Everyone piled on Senator Lindsey Graham when he suggested that the U.S. boycott the Winter Olympics in Sochi unless Russia extradites Snowden. It's crazy, yes, but Graham is onto something: Putin is obsessed with the Sochi Olympics. It is, for him, on many levels, an absolute coup to be able to host the event and show the world that Russia is a great geopolitical and athletic power. He personally lobbied the International Olympic Committee to win the bid. The U.S. saying that their participation in Sochi is suspended because of Snowden would not be about the Olympics, but about Putin and his prestige. It would be like that oddball upstart in school finally getting to throw a really big party, and the most popular girl in the class skipping it on purpose. In a situation where you have no leverage, this is some pretty good leverage. And yet, today, both the U.S. Olympic Committee and the White House said they would not be boycotting Sochi.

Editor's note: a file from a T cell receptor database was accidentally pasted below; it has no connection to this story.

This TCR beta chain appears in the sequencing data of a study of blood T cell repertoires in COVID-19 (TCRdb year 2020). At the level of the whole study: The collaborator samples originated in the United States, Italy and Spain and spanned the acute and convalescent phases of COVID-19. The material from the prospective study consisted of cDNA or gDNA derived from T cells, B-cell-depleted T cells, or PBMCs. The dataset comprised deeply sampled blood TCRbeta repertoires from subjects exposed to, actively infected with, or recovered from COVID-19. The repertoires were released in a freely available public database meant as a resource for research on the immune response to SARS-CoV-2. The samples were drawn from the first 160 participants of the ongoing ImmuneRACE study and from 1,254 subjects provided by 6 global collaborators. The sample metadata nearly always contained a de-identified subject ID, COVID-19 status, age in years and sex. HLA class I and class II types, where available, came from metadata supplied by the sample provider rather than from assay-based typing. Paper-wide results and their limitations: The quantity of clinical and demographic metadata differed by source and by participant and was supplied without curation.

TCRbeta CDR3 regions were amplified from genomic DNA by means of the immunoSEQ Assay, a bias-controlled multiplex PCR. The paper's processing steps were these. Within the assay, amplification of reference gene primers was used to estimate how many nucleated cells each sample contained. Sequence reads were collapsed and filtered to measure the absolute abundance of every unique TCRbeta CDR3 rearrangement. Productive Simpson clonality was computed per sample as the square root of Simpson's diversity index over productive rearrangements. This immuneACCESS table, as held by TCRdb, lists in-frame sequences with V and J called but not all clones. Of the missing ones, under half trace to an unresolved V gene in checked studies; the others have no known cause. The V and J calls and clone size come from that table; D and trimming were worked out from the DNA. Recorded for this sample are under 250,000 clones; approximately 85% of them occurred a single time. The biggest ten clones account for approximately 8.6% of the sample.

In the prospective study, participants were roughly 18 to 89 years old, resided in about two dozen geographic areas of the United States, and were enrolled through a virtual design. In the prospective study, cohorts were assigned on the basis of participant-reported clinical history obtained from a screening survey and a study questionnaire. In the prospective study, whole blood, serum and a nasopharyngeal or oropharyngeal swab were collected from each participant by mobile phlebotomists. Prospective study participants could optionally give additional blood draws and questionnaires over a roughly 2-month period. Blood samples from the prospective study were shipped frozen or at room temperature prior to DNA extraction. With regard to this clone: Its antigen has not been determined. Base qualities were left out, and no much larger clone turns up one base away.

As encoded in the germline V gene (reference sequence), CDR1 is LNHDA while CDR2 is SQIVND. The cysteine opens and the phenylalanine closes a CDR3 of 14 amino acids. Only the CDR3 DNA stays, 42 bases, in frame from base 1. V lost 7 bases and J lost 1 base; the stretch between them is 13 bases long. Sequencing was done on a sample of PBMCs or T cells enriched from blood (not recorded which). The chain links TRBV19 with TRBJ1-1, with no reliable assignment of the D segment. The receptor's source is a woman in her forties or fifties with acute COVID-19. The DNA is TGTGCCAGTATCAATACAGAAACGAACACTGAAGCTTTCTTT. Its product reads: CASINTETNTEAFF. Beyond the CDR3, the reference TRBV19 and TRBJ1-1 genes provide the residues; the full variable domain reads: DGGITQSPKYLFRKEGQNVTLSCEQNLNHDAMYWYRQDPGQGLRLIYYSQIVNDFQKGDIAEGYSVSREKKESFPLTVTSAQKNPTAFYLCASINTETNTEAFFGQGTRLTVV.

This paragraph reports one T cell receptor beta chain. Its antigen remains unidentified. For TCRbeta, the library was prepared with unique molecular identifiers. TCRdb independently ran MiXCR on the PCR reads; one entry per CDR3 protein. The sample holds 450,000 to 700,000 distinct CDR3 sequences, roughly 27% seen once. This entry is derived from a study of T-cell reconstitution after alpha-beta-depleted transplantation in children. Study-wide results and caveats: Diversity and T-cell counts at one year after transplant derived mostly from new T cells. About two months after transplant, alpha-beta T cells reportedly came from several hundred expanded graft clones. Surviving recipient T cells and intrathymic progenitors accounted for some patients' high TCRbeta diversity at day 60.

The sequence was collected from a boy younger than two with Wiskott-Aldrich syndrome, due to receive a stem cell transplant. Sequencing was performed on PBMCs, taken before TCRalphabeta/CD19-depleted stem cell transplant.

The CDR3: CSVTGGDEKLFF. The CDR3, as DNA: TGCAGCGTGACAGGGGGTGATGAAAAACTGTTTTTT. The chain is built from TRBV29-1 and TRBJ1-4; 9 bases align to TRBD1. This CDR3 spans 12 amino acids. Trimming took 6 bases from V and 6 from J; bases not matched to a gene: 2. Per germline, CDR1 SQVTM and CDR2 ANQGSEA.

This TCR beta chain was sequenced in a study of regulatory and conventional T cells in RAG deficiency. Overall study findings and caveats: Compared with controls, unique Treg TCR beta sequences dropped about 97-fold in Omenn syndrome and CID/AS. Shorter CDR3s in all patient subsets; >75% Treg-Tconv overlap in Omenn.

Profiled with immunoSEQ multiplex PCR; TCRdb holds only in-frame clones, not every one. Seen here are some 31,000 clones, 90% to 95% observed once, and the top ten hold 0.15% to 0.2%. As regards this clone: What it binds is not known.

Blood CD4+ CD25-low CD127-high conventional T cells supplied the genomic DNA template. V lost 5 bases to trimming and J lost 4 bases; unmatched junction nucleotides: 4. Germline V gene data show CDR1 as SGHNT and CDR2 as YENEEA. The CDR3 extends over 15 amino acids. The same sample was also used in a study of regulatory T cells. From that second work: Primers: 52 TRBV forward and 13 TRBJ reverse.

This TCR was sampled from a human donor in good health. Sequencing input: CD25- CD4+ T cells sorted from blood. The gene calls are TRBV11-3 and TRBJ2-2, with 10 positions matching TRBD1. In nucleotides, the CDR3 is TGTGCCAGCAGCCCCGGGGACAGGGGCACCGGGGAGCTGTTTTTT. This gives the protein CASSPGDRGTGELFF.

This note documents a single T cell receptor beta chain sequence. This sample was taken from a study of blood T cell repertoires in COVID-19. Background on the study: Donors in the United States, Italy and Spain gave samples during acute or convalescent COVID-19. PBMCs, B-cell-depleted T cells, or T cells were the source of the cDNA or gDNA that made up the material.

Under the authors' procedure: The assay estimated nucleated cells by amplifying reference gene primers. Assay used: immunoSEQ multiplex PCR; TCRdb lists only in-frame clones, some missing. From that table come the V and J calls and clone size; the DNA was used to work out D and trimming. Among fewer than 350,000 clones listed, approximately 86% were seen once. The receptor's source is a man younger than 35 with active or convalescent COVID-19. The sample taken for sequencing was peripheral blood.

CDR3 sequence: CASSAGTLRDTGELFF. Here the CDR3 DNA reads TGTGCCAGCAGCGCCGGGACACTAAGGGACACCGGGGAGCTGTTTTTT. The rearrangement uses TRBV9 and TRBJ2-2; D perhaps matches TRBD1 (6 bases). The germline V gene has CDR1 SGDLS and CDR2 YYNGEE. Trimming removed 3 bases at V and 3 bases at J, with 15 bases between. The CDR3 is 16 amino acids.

That leaves us with the bilateral meeting. Okay, that's not bad, but even better would be skipping the G20 in St. Petersburg to begin with, thereby shocking the Russian stock markets a little bit and sending a pretty strong signal. But the White House would never do that. And it's probably bluffing about the bilateral, too—and Putin knows it.
If at first Putin seemed pained by the dilemma of what to do with Snowden—a person he, a former spook, sees as a snitch, but in public refers to as a human rights activist—increasingly, he is becoming comfortable with the status quo. "Bilateral relations, in my opinion, are much more important than the squabbles around the activities of the security services," he said on Wednesday. In other words, even if I keep him, you won't be mad, right? (What's an Edward Snowden between friends!) Instead of fretting about whether Snowden would "harm our American partners," Putin seems pretty blasé about the whole thing, perhaps because he's done the calculus, too.